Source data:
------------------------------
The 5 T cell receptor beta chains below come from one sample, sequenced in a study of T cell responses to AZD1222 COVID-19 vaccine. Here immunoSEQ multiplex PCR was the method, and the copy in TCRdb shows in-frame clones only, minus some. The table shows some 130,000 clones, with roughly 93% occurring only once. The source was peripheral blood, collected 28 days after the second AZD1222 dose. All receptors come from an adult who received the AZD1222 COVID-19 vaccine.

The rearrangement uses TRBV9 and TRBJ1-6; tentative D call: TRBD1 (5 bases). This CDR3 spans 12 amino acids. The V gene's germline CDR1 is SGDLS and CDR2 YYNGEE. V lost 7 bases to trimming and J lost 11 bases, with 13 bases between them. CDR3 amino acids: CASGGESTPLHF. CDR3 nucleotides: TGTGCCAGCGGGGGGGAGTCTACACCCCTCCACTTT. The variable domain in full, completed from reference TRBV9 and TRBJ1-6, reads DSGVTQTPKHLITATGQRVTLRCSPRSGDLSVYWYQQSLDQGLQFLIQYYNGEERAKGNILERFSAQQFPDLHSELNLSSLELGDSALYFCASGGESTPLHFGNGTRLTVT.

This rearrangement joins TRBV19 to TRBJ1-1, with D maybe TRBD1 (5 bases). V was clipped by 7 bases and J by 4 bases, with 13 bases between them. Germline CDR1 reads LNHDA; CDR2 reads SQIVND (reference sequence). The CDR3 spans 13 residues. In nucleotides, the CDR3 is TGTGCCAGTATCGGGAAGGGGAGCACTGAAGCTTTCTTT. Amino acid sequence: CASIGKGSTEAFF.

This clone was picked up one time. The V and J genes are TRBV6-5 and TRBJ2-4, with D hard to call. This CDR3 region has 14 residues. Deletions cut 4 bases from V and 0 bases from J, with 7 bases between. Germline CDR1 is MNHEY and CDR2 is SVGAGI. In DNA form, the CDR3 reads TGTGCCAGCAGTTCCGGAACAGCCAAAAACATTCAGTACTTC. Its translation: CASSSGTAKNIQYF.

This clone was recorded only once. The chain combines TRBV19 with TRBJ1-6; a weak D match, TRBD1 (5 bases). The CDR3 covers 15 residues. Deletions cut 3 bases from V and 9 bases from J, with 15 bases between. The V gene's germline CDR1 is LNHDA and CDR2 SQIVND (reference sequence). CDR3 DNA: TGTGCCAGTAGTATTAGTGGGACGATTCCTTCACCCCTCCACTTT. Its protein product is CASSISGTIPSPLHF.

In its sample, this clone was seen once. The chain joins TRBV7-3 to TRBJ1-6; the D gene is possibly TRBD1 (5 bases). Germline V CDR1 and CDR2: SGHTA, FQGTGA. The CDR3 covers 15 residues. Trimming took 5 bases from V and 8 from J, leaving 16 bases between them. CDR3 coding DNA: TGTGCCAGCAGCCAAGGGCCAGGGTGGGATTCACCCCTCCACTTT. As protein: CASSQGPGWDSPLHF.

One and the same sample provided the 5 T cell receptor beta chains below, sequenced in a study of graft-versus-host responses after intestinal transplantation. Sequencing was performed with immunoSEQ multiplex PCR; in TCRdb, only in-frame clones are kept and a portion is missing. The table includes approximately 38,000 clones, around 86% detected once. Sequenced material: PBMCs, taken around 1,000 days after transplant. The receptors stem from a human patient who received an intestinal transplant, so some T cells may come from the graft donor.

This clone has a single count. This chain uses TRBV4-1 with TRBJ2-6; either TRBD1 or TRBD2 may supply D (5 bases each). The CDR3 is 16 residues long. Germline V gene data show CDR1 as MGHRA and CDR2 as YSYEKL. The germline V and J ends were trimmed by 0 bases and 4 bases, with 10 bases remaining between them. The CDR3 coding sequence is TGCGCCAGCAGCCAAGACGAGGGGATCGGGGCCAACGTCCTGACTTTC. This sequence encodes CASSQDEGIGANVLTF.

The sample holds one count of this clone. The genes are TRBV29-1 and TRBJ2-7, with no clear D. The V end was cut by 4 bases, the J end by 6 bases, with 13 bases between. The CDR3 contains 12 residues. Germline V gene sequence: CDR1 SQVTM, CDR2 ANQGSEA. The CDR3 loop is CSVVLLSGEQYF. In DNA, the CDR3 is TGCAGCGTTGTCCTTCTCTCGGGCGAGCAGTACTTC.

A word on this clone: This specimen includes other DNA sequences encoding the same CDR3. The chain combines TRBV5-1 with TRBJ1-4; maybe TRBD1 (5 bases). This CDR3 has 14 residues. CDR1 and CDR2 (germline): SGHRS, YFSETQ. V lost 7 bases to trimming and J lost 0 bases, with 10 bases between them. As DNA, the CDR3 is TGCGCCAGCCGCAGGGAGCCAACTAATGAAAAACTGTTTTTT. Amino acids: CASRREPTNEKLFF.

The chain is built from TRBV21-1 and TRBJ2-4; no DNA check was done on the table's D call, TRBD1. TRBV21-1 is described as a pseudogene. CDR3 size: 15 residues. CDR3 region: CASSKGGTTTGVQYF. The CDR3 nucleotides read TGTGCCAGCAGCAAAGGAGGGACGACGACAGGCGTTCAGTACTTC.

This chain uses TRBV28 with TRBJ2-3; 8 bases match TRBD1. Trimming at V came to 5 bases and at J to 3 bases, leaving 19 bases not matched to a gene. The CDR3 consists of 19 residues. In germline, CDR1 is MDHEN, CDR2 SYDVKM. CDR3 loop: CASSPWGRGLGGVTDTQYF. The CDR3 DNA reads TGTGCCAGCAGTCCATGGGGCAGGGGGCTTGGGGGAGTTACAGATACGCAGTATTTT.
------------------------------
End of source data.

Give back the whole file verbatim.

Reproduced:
The 5 T cell receptor beta chains below come from one sample, sequenced in a study of T cell responses to AZD1222 COVID-19 vaccine. Here immunoSEQ multiplex PCR was the method, and the copy in TCRdb shows in-frame clones only, minus some. The table shows some 130,000 clones, with roughly 93% occurring only once. The source was peripheral blood, collected 28 days after the second AZD1222 dose. All receptors come from an adult who received the AZD1222 COVID-19 vaccine.

The rearrangement uses TRBV9 and TRBJ1-6; tentative D call: TRBD1 (5 bases). This CDR3 spans 12 amino acids. The V gene's germline CDR1 is SGDLS and CDR2 YYNGEE. V lost 7 bases to trimming and J lost 11 bases, with 13 bases between them. CDR3 amino acids: CASGGESTPLHF. CDR3 nucleotides: TGTGCCAGCGGGGGGGAGTCTACACCCCTCCACTTT. The variable domain in full, completed from reference TRBV9 and TRBJ1-6, reads DSGVTQTPKHLITATGQRVTLRCSPRSGDLSVYWYQQSLDQGLQFLIQYYNGEERAKGNILERFSAQQFPDLHSELNLSSLELGDSALYFCASGGESTPLHFGNGTRLTVT.

This rearrangement joins TRBV19 to TRBJ1-1, with D maybe TRBD1 (5 bases). V was clipped by 7 bases and J by 4 bases, with 13 bases between them. Germline CDR1 reads LNHDA; CDR2 reads SQIVND (reference sequence). The CDR3 spans 13 residues. In nucleotides, the CDR3 is TGTGCCAGTATCGGGAAGGGGAGCACTGAAGCTTTCTTT. Amino acid sequence: CASIGKGSTEAFF.

This clone was picked up one time. The V and J genes are TRBV6-5 and TRBJ2-4, with D hard to call. This CDR3 region has 14 residues. Deletions cut 4 bases from V and 0 bases from J, with 7 bases between. Germline CDR1 is MNHEY and CDR2 is SVGAGI. In DNA form, the CDR3 reads TGTGCCAGCAGTTCCGGAACAGCCAAAAACATTCAGTACTTC. Its translation: CASSSGTAKNIQYF.

This clone was recorded only once. The chain combines TRBV19 with TRBJ1-6; a weak D match, TRBD1 (5 bases). The CDR3 covers 15 residues. Deletions cut 3 bases from V and 9 bases from J, with 15 bases between. The V gene's germline CDR1 is LNHDA and CDR2 SQIVND (reference sequence). CDR3 DNA: TGTGCCAGTAGTATTAGTGGGACGATTCCTTCACCCCTCCACTTT. Its protein product is CASSISGTIPSPLHF.

In its sample, this clone was seen once. The chain joins TRBV7-3 to TRBJ1-6; the D gene is possibly TRBD1 (5 bases). Germline V CDR1 and CDR2: SGHTA, FQGTGA. The CDR3 covers 15 residues. Trimming took 5 bases from V and 8 from J, leaving 16 bases between them. CDR3 coding DNA: TGTGCCAGCAGCCAAGGGCCAGGGTGGGATTCACCCCTCCACTTT. As protein: CASSQGPGWDSPLHF.

One and the same sample provided the 5 T cell receptor beta chains below, sequenced in a study of graft-versus-host responses after intestinal transplantation. Sequencing was performed with immunoSEQ multiplex PCR; in TCRdb, only in-frame clones are kept and a portion is missing. The table includes approximately 38,000 clones, around 86% detected once. Sequenced material: PBMCs, taken around 1,000 days after transplant. The receptors stem from a human patient who received an intestinal transplant, so some T cells may come from the graft donor.

This clone has a single count. This chain uses TRBV4-1 with TRBJ2-6; either TRBD1 or TRBD2 may supply D (5 bases each). The CDR3 is 16 residues long. Germline V gene data show CDR1 as MGHRA and CDR2 as YSYEKL. The germline V and J ends were trimmed by 0 bases and 4 bases, with 10 bases remaining between them. The CDR3 coding sequence is TGCGCCAGCAGCCAAGACGAGGGGATCGGGGCCAACGTCCTGACTTTC. This sequence encodes CASSQDEGIGANVLTF.

The sample holds one count of this clone. The genes are TRBV29-1 and TRBJ2-7, with no clear D. The V end was cut by 4 bases, the J end by 6 bases, with 13 bases between. The CDR3 contains 12 residues. Germline V gene sequence: CDR1 SQVTM, CDR2 ANQGSEA. The CDR3 loop is CSVVLLSGEQYF. In DNA, the CDR3 is TGCAGCGTTGTCCTTCTCTCGGGCGAGCAGTACTTC.

A word on this clone: This specimen includes other DNA sequences encoding the same CDR3. The chain combines TRBV5-1 with TRBJ1-4; maybe TRBD1 (5 bases). This CDR3 has 14 residues. CDR1 and CDR2 (germline): SGHRS, YFSETQ. V lost 7 bases to trimming and J lost 0 bases, with 10 bases between them. As DNA, the CDR3 is TGCGCCAGCCGCAGGGAGCCAACTAATGAAAAACTGTTTTTT. Amino acids: CASRREPTNEKLFF.

The chain is built from TRBV21-1 and TRBJ2-4; no DNA check was done on the table's D call, TRBD1. TRBV21-1 is described as a pseudogene. CDR3 size: 15 residues. CDR3 region: CASSKGGTTTGVQYF. The CDR3 nucleotides read TGTGCCAGCAGCAAAGGAGGGACGACGACAGGCGTTCAGTACTTC.

This chain uses TRBV28 with TRBJ2-3; 8 bases match TRBD1. Trimming at V came to 5 bases and at J to 3 bases, leaving 19 bases not matched to a gene. The CDR3 consists of 19 residues. In germline, CDR1 is MDHEN, CDR2 SYDVKM. CDR3 loop: CASSPWGRGLGGVTDTQYF. The CDR3 DNA reads TGTGCCAGCAGTCCATGGGGCAGGGGGCTTGGGGGAGTTACAGATACGCAGTATTTT.